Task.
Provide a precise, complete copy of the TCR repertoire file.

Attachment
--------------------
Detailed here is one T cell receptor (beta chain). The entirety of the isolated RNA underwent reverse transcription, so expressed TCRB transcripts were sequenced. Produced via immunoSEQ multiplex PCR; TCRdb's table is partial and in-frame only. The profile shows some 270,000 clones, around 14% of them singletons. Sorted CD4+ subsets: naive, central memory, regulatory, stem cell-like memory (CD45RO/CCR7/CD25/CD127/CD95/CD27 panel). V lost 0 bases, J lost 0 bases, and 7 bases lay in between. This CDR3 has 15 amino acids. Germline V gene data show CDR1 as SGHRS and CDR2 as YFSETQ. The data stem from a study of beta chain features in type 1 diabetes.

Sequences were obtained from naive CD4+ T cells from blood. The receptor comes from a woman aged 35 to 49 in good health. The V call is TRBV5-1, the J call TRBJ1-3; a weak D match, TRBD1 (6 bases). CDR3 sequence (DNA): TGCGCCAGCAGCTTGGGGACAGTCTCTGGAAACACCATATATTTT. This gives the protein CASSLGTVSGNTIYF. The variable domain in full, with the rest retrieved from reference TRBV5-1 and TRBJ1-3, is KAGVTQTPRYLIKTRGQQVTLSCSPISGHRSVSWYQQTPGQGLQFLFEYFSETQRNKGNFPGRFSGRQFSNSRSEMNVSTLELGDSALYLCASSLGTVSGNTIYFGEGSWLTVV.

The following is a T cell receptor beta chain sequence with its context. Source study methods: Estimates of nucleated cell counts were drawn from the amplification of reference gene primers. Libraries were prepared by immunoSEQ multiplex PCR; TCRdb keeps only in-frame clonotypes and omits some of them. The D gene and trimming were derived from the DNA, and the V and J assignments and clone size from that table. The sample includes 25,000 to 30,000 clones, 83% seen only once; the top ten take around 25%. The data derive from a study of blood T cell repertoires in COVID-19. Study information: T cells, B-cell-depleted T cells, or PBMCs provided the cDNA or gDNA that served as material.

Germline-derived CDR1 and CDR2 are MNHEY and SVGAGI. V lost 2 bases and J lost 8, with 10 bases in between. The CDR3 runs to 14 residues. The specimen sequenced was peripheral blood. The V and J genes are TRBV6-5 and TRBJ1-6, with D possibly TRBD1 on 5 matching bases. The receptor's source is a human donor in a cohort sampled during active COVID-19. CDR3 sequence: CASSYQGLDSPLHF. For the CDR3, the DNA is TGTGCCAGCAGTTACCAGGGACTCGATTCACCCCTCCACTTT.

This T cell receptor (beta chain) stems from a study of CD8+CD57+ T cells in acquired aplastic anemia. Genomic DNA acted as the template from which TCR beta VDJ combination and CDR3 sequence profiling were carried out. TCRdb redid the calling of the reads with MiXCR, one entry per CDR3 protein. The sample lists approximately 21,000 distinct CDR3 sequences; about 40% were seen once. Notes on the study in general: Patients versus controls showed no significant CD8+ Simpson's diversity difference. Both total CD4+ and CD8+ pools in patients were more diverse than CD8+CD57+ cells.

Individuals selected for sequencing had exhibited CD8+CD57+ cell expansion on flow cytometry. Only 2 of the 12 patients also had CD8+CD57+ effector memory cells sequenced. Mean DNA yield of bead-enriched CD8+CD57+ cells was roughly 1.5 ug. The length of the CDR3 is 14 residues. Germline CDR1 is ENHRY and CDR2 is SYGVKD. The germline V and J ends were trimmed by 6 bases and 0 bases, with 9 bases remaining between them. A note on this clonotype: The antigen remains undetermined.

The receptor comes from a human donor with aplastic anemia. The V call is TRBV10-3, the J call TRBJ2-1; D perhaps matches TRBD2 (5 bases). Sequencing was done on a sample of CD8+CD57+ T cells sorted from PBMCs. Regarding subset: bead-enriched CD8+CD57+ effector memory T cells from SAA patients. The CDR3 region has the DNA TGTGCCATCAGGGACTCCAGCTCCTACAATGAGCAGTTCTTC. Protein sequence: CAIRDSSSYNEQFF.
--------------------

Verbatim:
Detailed here is one T cell receptor (beta chain). The entirety of the isolated RNA underwent reverse transcription, so expressed TCRB transcripts were sequenced. Produced via immunoSEQ multiplex PCR; TCRdb's table is partial and in-frame only. The profile shows some 270,000 clones, around 14% of them singletons. Sorted CD4+ subsets: naive, central memory, regulatory, stem cell-like memory (CD45RO/CCR7/CD25/CD127/CD95/CD27 panel). V lost 0 bases, J lost 0 bases, and 7 bases lay in between. This CDR3 has 15 amino acids. Germline V gene data show CDR1 as SGHRS and CDR2 as YFSETQ. The data stem from a study of beta chain features in type 1 diabetes.

Sequences were obtained from naive CD4+ T cells from blood. The receptor comes from a woman aged 35 to 49 in good health. The V call is TRBV5-1, the J call TRBJ1-3; a weak D match, TRBD1 (6 bases). CDR3 sequence (DNA): TGCGCCAGCAGCTTGGGGACAGTCTCTGGAAACACCATATATTTT. This gives the protein CASSLGTVSGNTIYF. The variable domain in full, with the rest retrieved from reference TRBV5-1 and TRBJ1-3, is KAGVTQTPRYLIKTRGQQVTLSCSPISGHRSVSWYQQTPGQGLQFLFEYFSETQRNKGNFPGRFSGRQFSNSRSEMNVSTLELGDSALYLCASSLGTVSGNTIYFGEGSWLTVV.

The following is a T cell receptor beta chain sequence with its context. Source study methods: Estimates of nucleated cell counts were drawn from the amplification of reference gene primers. Libraries were prepared by immunoSEQ multiplex PCR; TCRdb keeps only in-frame clonotypes and omits some of them. The D gene and trimming were derived from the DNA, and the V and J assignments and clone size from that table. The sample includes 25,000 to 30,000 clones, 83% seen only once; the top ten take around 25%. The data derive from a study of blood T cell repertoires in COVID-19. Study information: T cells, B-cell-depleted T cells, or PBMCs provided the cDNA or gDNA that served as material.

Germline-derived CDR1 and CDR2 are MNHEY and SVGAGI. V lost 2 bases and J lost 8, with 10 bases in between. The CDR3 runs to 14 residues. The specimen sequenced was peripheral blood. The V and J genes are TRBV6-5 and TRBJ1-6, with D possibly TRBD1 on 5 matching bases. The receptor's source is a human donor in a cohort sampled during active COVID-19. CDR3 sequence: CASSYQGLDSPLHF. For the CDR3, the DNA is TGTGCCAGCAGTTACCAGGGACTCGATTCACCCCTCCACTTT.

This T cell receptor (beta chain) stems from a study of CD8+CD57+ T cells in acquired aplastic anemia. Genomic DNA acted as the template from which TCR beta VDJ combination and CDR3 sequence profiling were carried out. TCRdb redid the calling of the reads with MiXCR, one entry per CDR3 protein. The sample lists approximately 21,000 distinct CDR3 sequences; about 40% were seen once. Notes on the study in general: Patients versus controls showed no significant CD8+ Simpson's diversity difference. Both total CD4+ and CD8+ pools in patients were more diverse than CD8+CD57+ cells.

Individuals selected for sequencing had exhibited CD8+CD57+ cell expansion on flow cytometry. Only 2 of the 12 patients also had CD8+CD57+ effector memory cells sequenced. Mean DNA yield of bead-enriched CD8+CD57+ cells was roughly 1.5 ug. The length of the CDR3 is 14 residues. Germline CDR1 is ENHRY and CDR2 is SYGVKD. The germline V and J ends were trimmed by 6 bases and 0 bases, with 9 bases remaining between them. A note on this clonotype: The antigen remains undetermined.

The receptor comes from a human donor with aplastic anemia. The V call is TRBV10-3, the J call TRBJ2-1; D perhaps matches TRBD2 (5 bases). Sequencing was done on a sample of CD8+CD57+ T cells sorted from PBMCs. Regarding subset: bead-enriched CD8+CD57+ effector memory T cells from SAA patients. The CDR3 region has the DNA TGTGCCATCAGGGACTCCAGCTCCTACAATGAGCAGTTCTTC. Protein sequence: CAIRDSSSYNEQFF.